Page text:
43 dead students – A war in Mexico

For the last eight years, a war has been going on in Mexico. Not between states, but between the government and some of the richest, biggest and most violent criminal gangs in the world – the cartels. It’s not even as simple as ‘criminals vs. cops’, as the cartels and the state are intertwined at all levels. This was demonstrated in horrifying fashion this September, when 43 students protesting discrimination were arrested by the police, and handed over to a cartel to be murdered. Today forensic experts announced that burnt remains found nearby include at least one of those students. So how bad is the situation in Mexico that something like this can happen? And what does it say about the links between the cartels and the state?

Unfortunately for the country, the death of 43 people isn’t something new. Since the war started in 2006, when then-President Calderon sent soldiers up against the cartels in Michoacan state, it is estimated that up to 120 000 people have been killed and up to 25 000 are missing. This is comparable to any other war during the same period. While these figures include cartel members and soldiers and police, civilians have suffered terribly. Some of these were targeted in regular criminal activity, but others were killed in horrific massacres, such as the repeated killings of dozens of illegal immigrants on their way to the US, or the attack on a casino in Monterey. This unbelievable brutality is a calling card of many of the cartels. Like IS in the Middle East, they see extreme violence as the perfect way to silence their critics.

There has also been a strong effort by the cartels to undermine the strength of the Mexican state. One of the institutions targeted is the media, with journalists who write about drug violence being tortured and murdered. This has made Mexico one of the most dangerous countries in the world for journalists, and hindered freedom of the press. Many reporters will now avoid even mentioning drug crime for fear of retribution. Politicians too are targeted if they try to tackle the cartels, and even if they work with one they will be killed by another. Many of these are local politicians, and that is where the worst of the collaboration between state and cartel takes place.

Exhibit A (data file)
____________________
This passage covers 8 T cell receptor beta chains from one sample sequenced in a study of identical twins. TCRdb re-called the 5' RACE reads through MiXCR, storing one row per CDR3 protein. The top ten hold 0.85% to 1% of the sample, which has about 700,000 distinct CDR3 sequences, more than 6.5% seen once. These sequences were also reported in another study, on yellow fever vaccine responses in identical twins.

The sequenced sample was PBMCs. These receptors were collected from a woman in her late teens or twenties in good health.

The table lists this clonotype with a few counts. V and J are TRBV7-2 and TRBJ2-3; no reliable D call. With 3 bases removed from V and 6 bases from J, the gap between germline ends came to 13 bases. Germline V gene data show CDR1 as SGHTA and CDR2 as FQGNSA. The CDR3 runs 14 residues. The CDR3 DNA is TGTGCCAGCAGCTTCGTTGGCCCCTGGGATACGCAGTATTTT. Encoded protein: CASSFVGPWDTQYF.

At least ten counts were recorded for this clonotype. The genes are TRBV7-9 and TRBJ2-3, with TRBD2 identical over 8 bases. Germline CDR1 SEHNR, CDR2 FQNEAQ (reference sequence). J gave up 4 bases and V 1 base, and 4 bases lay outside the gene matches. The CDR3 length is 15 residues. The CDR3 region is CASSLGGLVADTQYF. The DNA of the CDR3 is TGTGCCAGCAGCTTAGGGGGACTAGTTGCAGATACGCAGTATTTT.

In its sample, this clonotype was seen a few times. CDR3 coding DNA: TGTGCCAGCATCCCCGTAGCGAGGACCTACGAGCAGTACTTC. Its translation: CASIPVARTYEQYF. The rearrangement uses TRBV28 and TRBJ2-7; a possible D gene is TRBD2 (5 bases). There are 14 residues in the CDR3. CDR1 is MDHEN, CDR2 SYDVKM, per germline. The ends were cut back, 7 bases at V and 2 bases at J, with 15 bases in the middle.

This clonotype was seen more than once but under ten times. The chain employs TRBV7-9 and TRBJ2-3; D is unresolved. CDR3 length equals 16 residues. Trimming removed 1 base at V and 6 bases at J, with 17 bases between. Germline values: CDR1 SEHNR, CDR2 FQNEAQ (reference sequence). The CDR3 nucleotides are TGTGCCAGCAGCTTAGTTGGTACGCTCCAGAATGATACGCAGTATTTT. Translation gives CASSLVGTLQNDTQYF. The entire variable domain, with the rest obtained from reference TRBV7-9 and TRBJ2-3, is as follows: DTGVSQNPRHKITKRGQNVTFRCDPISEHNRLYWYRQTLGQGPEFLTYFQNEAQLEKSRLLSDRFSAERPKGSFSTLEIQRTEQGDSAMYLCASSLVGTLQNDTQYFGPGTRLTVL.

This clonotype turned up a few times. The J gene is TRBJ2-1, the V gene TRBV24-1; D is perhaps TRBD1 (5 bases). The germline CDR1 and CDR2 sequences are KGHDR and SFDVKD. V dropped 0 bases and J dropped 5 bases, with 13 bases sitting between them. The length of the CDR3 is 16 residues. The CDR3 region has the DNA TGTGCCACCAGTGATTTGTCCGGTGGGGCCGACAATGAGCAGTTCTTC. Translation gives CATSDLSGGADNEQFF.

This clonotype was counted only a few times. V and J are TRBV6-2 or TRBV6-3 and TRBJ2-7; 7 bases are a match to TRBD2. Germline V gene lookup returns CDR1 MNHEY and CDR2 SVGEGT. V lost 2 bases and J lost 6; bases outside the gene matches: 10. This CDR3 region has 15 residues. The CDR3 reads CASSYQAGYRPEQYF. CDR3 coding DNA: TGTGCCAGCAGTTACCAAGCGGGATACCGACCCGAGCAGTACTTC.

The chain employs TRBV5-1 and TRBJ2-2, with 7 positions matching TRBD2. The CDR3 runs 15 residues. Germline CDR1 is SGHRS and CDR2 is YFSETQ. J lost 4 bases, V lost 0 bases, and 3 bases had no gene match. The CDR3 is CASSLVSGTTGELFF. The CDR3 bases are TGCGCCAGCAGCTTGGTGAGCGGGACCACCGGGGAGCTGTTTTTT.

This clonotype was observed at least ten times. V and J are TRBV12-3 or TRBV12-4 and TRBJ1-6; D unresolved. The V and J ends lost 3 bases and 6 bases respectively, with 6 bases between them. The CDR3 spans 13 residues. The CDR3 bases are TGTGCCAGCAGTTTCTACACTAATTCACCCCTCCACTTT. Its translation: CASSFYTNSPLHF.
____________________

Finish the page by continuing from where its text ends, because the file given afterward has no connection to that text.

After so many years of war, the links between the state and the cartels have only grown. Local politicians far from the capital have no choice but to protect the cartels if they value their lives, and this has led to a situation where corrupt officials can use their connections with crime to increase their own power and untouchability. This seems to have been what happened to the 43 students in Guerreo state. Their protests threatened a rally the mayor’s wife was holding in town, so the police were ordered to arrest them. The police then handed them off to a local cartel to make sure they disappeared – completing the chain of corrupt politicians, gang-like police, and state-like cartels.

As the state becomes more and more infiltrated by crime, the people supposed to be fighting the cartels have sometimes joined them. Calling the police to report a crime isn’t too useful when the police are on a first name basis with the criminals. Even when they’ve remained loyal to the state, the police and army ignore human rights, and contribute to an atmosphere of terror. There are no clear ‘battle lines’ and civilians have much to fear from both sides. Despite proposals to reform the Mexican police, President Nieto has been left looking completely impotent to deal with the war and corruption in his police. As protests across Mexico after the student murders show, that is something people are no longer inclined to accept.

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